In addition to shopping for a house, you will also be shopping for a mortgage – unless you pay cash for your home, which not many of us can do. Finding the right lender can save you money and stress. Here are a few tips on finding a lender and mortgage that fits your needs.


There are three types of lenders to look at when shopping for a home mortgage.

Traditional Bank

Your local bank or credit union where you have your checking and savings account is a great place to start your mortgage shopping. These are FDIC-insured institutions and will sometimes offer you a discount if you also get your home mortgage through them. Once they have loan you money for your mortgage, they may either keep the loan and service it themselves, or sell the loan on the secondary market. You will deal with a loan officer who gets a base salary and usually a small commission or bonus for writing your loan.

Mortgage Bank

These are banks that specialize in mortgages. They will loan you the money and then either keep the loan or sell it on the secondary market. If they do sell your mortgage, they may sell the entire mortgage and you will end up with another company servicing your mortgage – i.e., your payments and customer service may go to a completely different company. The mortgage bank may decided to just sell the loan but keep the servicing of your loan under contract to the mortgage holder. In other words, the loan purchaser may give the mortgage bank money for your loan, and receive the interest payments, while you continue to make payments to the mortgage bank and deal with them for customer service. Or the mortgage bank may decide to keep the loan in-house. Like with a traditional bank, you will deal with a loan officer who gets a base salary and commission or bonus for originating your loan.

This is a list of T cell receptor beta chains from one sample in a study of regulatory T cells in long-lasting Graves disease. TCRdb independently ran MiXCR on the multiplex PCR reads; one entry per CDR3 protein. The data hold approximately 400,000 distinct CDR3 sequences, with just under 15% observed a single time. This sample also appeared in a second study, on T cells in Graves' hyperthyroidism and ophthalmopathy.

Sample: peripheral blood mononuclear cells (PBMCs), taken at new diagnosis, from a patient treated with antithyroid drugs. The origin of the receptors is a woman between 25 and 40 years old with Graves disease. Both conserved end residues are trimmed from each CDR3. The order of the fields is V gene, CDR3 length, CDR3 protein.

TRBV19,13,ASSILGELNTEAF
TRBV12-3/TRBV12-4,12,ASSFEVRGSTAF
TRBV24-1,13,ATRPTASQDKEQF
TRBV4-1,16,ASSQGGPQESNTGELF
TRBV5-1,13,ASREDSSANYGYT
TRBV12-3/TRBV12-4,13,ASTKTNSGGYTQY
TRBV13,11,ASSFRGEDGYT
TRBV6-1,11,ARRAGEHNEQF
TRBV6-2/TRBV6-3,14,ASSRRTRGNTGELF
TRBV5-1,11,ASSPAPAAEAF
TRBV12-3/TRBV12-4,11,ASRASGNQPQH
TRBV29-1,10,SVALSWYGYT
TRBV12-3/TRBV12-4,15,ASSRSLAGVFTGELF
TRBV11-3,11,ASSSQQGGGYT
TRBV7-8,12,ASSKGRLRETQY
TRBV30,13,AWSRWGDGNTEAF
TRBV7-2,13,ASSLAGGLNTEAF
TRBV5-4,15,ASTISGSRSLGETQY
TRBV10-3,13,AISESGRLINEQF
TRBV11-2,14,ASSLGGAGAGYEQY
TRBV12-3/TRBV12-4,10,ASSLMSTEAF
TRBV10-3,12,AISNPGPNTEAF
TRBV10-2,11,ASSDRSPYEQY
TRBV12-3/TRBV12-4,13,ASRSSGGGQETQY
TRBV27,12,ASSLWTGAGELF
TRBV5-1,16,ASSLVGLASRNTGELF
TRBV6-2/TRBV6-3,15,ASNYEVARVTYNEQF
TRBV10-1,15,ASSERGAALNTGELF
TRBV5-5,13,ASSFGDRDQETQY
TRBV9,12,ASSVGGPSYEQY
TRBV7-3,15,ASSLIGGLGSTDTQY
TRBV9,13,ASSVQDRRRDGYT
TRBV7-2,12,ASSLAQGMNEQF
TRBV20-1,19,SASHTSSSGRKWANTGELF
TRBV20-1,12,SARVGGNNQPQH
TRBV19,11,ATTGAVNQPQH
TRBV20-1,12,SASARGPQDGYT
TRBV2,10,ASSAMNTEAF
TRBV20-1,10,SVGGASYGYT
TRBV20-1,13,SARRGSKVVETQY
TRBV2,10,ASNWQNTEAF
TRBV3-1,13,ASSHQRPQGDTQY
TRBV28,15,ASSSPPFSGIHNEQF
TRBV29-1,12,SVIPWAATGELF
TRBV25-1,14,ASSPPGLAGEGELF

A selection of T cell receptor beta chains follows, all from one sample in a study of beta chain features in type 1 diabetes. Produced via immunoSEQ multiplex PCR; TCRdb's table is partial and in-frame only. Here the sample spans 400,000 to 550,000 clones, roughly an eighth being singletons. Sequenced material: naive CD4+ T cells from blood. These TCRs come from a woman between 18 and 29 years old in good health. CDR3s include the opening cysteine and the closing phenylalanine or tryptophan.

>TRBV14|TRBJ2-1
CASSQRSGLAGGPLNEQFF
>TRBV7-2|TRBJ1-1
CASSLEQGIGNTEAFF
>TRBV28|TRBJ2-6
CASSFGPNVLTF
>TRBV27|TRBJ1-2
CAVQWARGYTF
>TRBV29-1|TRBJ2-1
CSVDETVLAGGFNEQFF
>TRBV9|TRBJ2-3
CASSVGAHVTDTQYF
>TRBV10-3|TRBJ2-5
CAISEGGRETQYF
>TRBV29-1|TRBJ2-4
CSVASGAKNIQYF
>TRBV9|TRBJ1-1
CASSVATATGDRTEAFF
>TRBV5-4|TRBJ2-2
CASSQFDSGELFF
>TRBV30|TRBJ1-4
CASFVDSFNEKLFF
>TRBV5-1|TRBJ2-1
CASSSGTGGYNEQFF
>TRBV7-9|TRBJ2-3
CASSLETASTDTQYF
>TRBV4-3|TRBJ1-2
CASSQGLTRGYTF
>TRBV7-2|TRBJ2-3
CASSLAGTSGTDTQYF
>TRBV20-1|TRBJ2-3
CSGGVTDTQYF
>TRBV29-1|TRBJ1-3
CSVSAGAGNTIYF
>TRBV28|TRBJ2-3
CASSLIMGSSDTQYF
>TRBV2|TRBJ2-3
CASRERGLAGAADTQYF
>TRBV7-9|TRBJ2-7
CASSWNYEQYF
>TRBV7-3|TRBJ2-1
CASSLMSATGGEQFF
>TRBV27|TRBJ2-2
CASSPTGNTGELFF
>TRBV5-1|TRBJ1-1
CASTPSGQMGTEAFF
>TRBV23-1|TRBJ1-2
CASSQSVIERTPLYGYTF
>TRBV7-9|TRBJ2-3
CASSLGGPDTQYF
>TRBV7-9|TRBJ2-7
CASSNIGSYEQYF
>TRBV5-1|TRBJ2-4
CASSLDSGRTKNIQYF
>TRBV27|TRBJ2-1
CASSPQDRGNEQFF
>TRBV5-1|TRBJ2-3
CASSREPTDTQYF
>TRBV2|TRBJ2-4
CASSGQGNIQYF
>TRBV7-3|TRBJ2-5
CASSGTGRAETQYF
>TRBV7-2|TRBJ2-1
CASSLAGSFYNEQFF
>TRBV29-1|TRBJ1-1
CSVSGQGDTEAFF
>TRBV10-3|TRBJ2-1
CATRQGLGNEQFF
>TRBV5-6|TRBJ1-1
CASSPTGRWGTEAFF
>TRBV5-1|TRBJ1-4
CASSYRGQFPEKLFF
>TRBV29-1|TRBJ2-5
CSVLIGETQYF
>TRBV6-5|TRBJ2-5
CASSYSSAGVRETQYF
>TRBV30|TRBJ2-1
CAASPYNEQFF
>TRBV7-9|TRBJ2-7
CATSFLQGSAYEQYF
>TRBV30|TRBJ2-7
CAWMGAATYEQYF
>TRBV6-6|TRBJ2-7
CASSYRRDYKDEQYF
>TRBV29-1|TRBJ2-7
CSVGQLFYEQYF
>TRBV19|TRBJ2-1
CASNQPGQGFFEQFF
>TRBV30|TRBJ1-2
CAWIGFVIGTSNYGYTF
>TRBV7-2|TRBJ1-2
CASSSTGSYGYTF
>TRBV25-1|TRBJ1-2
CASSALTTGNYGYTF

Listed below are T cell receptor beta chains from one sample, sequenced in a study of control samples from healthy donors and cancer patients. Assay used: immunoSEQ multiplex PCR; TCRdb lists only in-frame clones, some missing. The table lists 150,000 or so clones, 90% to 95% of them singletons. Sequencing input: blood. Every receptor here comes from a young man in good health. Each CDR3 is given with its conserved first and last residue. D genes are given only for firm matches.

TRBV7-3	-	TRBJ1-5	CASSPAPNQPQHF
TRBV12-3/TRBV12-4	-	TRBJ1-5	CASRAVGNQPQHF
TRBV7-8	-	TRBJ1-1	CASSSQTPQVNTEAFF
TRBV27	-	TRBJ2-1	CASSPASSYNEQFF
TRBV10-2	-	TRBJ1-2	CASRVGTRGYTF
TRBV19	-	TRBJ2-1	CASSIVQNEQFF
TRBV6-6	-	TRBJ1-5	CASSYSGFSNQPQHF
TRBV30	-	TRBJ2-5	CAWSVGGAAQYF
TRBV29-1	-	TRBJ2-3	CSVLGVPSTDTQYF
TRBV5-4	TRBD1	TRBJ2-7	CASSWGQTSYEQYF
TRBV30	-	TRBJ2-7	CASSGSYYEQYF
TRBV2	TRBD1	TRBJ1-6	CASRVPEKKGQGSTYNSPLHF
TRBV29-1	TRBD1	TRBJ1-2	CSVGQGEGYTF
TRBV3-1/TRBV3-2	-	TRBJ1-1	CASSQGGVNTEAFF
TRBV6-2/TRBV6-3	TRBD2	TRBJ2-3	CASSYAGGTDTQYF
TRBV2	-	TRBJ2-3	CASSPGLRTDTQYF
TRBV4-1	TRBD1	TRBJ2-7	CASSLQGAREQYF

Mortgage Brokers

Mortgage brokers work with a variety of lending sources and can shop your mortgage for the best rates. They are paid a commission knows as a “yield spread premium”. They will help you get qualified, provide advice on various types of loans, and typically are much more flexible in dealing with unusual loans.


While the internet has made it easy to work with lenders from across the country, there is still a major benefit to working with a local Oklahoma lender. I close dozens of homes every year and consistently find that working with a local lender is usually smoother, faster, and less stress than working with out-of-state lenders. One exception has been my work with Freedom Eagle, a VA lender based in Utah. They understand VA loans and work closely with me on buyers. They have a great track record of closing on time with happy clients.

Local lenders understand the intricacies and deadlines involved with Oklahoma real estate transactions. They know how Oklahoma real estate law works, how title is slightly different here than in most states, and understand the deadlines in our real estate contracts. If a transaction runs into a problem – for example, a home buyer inadvertently goes out and buys a home full of furniture before closing (DON’T DO THIS!) a local lender can help smooth over the credit issues that might happen in such a case.


Here are a few questions you should ask lenders before making your decision:

  • How much time do they need to complete the mortgage (30 days is normal, although in some situations it can take 45 days or longer.)
  • When can I lock my interest rate?
  • How much do you charge for discount points and should I consider them?
  • Should I consider an adjustable rate mortgage or stick with the more traditional fixed rate mortgage?
  • When will my monthly payment be due?
  • How much will the monthly payment be?
  • What are the closing costs associated with my mortgage? (I will provide an estimate early in the transaction, but you will get the final costs from your mortgage company.)
  • Who do I talk to after close if I have an issue with my mortgage?
  • Is there a prepayment penalty?


Just as you want a lender that is responsive and easy to work with, you will also have a responsibility in providing the information they need on a timely basis. Be ready to provide income verification and bank records on a timely basis. Don’t try to fudge your numbers to get a better rate – this will bite you!  If you have issues with your credit report, let the mortgage broker (and me) know up front so they can provide guidance in advance. This is a lot better approach than surprise close to closing. Nobody likes surprises!

Kenneth Wohl Headshot

Kenneth Wohl

RCB Bank
(405) 608-5291

Kim & Mandy Headshot

Kim & Mandy Butler-Thomas

Loan Depot
(405) 365-2188

Tom Rosser Headshot

Tom Rosser

Gateway Mortgage
(405) 751-3800

Brooke Hukill Headshot

Brooke Hukill

Cornerstone Home Lending
(405) 802-8774

Nick Solis Headshot

Nick Solis

Citizens Bank of Edmond
(405) 274-6425